What Jackie Robinson means for Baseball and Cubs
|Thursday, April 16, 2020, 1:21 PM- -|
Every baseball season on April 15, every player on every team wears number 42 instead of their regular numbers in honor of the late Jackie Robinson.
With this season's Jackie Robinson day canceled due to the global COVID-19 pandemic, we thought it to be especially important to brush up on the history of the day, the career of Robinson, and the players' careers whom he made possible.
Robinson was the first-ever African American player to play in the MLB, starting at first base for the Brooklyn Dodgers on April 15, 1947. Despite immediately and frequently enduring hate, racism, and taunting from fans, teammates, and opposing teams — Robinson put together a Hall of Fame career with even greater historical significance.
His career's accolades were plentiful. In his rookie season, Robinson led the National League in steals and was awarded the MLB rookie of the year. Two seasons later, Robinson began a streak of six straight seasons as an all-star (1949-1956) as well as leading the NL in steals again, winning the NL batting title and being named National MVP. He also won a World Series in 1955 before ending his career after the 1956 season.
In 1962, Robinson was inducted into baseball's Hall of Fame as a first-ballot inductee. Robinson's greatest accolade, however, was not only the Dodgers retiring his number but the entire MLB deciding to retire his number. Since Mariano Rivera retired (last player to wear number 42), no player has worn Jackie's number except on Jackie Robinson day — celebrated every season on the anniversary of his debut.
In 1997 the MLB retired Robinson's number 42 across the entire league. Then in 2007, Ken Griffey Jr. (who wore the reversal of Robinson's number, 24) made a phone call to then-commissioner Bud Selig to begin the tradition of every player in the league wearing number 42 to honor Robinson.
Robinson is viewed, remembered, and celebrated as a hero today, but it is impossible to forget the hatred he endured.
Despite the constant backlash Robinson received in his career, his persistence made it possible for hundreds upon thousands of black athletes to get their chance to play, following in his footsteps.
The first-ever black player to put on Cubs pinstripes was Ernie Banks in 1953. Forever remembered as Mr. Cub and equally for his positive attitude — Banks' career was made possible by Robinson. Banks became the first black baseball player to win back to back MVP's in 1958 and 1959, which looks great next to his 512 career home runs, his gold glove, his 14 trips to the all-star game, his number 14 hanging forever on the left-field foul pole at Wrigley Field and of course his induction into the Hall of Fame in 1977.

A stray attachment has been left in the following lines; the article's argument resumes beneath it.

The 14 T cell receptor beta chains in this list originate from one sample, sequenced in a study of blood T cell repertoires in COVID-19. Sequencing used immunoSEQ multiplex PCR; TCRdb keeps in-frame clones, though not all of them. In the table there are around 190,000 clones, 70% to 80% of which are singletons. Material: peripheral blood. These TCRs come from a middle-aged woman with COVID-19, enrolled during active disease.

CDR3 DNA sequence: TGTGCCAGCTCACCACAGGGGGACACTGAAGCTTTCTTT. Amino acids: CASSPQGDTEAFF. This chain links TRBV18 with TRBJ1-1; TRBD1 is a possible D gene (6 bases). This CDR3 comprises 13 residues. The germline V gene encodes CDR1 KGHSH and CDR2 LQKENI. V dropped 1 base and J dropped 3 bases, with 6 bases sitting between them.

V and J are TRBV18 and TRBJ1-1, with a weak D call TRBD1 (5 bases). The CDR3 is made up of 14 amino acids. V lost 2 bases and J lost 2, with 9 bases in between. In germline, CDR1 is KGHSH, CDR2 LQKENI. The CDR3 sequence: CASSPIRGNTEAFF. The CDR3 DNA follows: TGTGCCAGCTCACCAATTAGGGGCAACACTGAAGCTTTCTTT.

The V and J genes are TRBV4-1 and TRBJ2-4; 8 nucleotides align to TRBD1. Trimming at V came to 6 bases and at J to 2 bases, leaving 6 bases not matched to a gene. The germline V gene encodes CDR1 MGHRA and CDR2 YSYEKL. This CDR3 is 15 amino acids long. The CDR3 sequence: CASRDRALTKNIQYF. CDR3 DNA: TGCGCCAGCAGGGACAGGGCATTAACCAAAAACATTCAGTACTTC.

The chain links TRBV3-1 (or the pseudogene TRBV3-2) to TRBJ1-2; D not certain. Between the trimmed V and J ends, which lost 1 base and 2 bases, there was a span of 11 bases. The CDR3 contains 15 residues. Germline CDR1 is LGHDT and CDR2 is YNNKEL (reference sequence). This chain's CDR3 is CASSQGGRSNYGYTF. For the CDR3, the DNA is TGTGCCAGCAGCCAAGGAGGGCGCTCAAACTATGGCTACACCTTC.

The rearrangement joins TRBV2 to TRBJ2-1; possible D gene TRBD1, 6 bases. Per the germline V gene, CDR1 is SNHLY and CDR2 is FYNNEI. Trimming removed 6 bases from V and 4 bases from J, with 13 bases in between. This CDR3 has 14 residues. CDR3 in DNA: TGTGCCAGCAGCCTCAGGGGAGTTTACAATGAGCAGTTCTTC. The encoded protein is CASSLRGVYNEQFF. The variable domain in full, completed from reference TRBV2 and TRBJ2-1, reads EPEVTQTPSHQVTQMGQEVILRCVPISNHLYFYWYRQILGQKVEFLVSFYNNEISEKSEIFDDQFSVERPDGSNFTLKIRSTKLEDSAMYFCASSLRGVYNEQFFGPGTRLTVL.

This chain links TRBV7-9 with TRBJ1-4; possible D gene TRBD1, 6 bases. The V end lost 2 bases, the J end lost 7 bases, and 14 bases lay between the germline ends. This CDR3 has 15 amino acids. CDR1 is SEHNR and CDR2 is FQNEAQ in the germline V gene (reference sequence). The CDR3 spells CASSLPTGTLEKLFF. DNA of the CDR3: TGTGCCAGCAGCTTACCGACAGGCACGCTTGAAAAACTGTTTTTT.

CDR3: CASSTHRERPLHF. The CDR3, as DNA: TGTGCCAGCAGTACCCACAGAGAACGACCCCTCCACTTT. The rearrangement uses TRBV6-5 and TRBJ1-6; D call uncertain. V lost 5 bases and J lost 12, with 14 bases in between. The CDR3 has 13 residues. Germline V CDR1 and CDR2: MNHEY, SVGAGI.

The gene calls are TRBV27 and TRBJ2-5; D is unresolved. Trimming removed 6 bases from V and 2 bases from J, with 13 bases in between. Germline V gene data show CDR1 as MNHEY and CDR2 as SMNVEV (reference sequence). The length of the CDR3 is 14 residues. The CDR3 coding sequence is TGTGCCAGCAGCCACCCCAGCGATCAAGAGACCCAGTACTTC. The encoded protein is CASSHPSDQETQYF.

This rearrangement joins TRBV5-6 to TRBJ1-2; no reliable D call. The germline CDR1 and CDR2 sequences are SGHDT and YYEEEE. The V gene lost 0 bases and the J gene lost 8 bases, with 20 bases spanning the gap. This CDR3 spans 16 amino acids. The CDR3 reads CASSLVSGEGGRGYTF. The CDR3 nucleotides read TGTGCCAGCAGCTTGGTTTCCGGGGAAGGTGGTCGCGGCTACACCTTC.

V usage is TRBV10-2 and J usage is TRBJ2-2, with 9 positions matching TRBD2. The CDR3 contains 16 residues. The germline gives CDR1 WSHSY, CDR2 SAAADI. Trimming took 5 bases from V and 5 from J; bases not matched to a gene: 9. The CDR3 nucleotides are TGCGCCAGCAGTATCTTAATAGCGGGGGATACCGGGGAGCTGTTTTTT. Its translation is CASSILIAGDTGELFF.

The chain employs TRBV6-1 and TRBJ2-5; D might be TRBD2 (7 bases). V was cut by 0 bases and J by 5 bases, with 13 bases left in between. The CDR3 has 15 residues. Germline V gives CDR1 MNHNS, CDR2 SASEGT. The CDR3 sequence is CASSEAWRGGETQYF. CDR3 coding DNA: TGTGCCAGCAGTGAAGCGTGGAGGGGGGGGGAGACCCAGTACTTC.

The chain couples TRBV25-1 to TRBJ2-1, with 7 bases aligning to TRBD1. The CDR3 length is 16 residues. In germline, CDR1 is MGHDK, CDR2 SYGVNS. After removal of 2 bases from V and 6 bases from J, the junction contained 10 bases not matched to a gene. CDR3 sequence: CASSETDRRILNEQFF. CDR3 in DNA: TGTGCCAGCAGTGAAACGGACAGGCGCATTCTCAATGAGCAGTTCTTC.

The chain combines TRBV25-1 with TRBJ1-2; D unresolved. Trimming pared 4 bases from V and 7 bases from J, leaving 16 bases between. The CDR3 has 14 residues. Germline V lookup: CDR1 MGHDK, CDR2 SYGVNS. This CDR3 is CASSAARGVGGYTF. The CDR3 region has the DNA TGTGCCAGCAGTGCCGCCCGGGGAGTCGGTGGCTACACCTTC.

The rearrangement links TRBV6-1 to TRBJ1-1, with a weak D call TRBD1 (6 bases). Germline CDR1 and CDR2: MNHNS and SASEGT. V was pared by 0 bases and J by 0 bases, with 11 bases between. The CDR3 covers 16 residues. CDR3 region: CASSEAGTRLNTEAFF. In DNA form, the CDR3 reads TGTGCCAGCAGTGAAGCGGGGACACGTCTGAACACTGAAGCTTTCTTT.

The long-lasting legacy that Banks has left in Chicago and with the Cubs is one that would not have ever been possible had it not been for the pioneering of Jackie Robinson.
Another prideful statistic the Cubs have to offer is that they were the first team to hire a black coach, Buck O'Neil, in 1962.
When you look at the league in 2020, the number of African American players has dwindled over the last few seasons — but that has also been met with the numbers other players of color (of Hispanic, Latino, or Asian descent) on a constant rise.
All of whose careers would not exist if it were not for Jackie.
In terms of black players, some of the best players the league has to offer come to mind (Mookie Betts, Aaron Judge, etc.), and the Cubs are currently proudly represented by World Series Champion Jason Heyward.
Robinson once said: "A life is not important except in the impact it has on other lives."
And millions have been impacted by Robinson's life, including Heyward.
In a 2017 interview with the Chicago Tribune, Heyward said, "His teammates said, 'I think one day we're all going to wear 42 for you. We're still doing it. It's pretty cool."
He also said, "I feel like it takes you back and makes you feel (as if) you (are) playing in that time for a day. One of the fun things about this game is you get to pay homage to a historic moment like this, especially for the impact it had as well off the field."
His career, Javy Baez's and Mr. Cub's career, would not be as possible if it wasn't for Robinson's commitment, dedication, endurance, and determination.
So for that, we say: Thank you 42!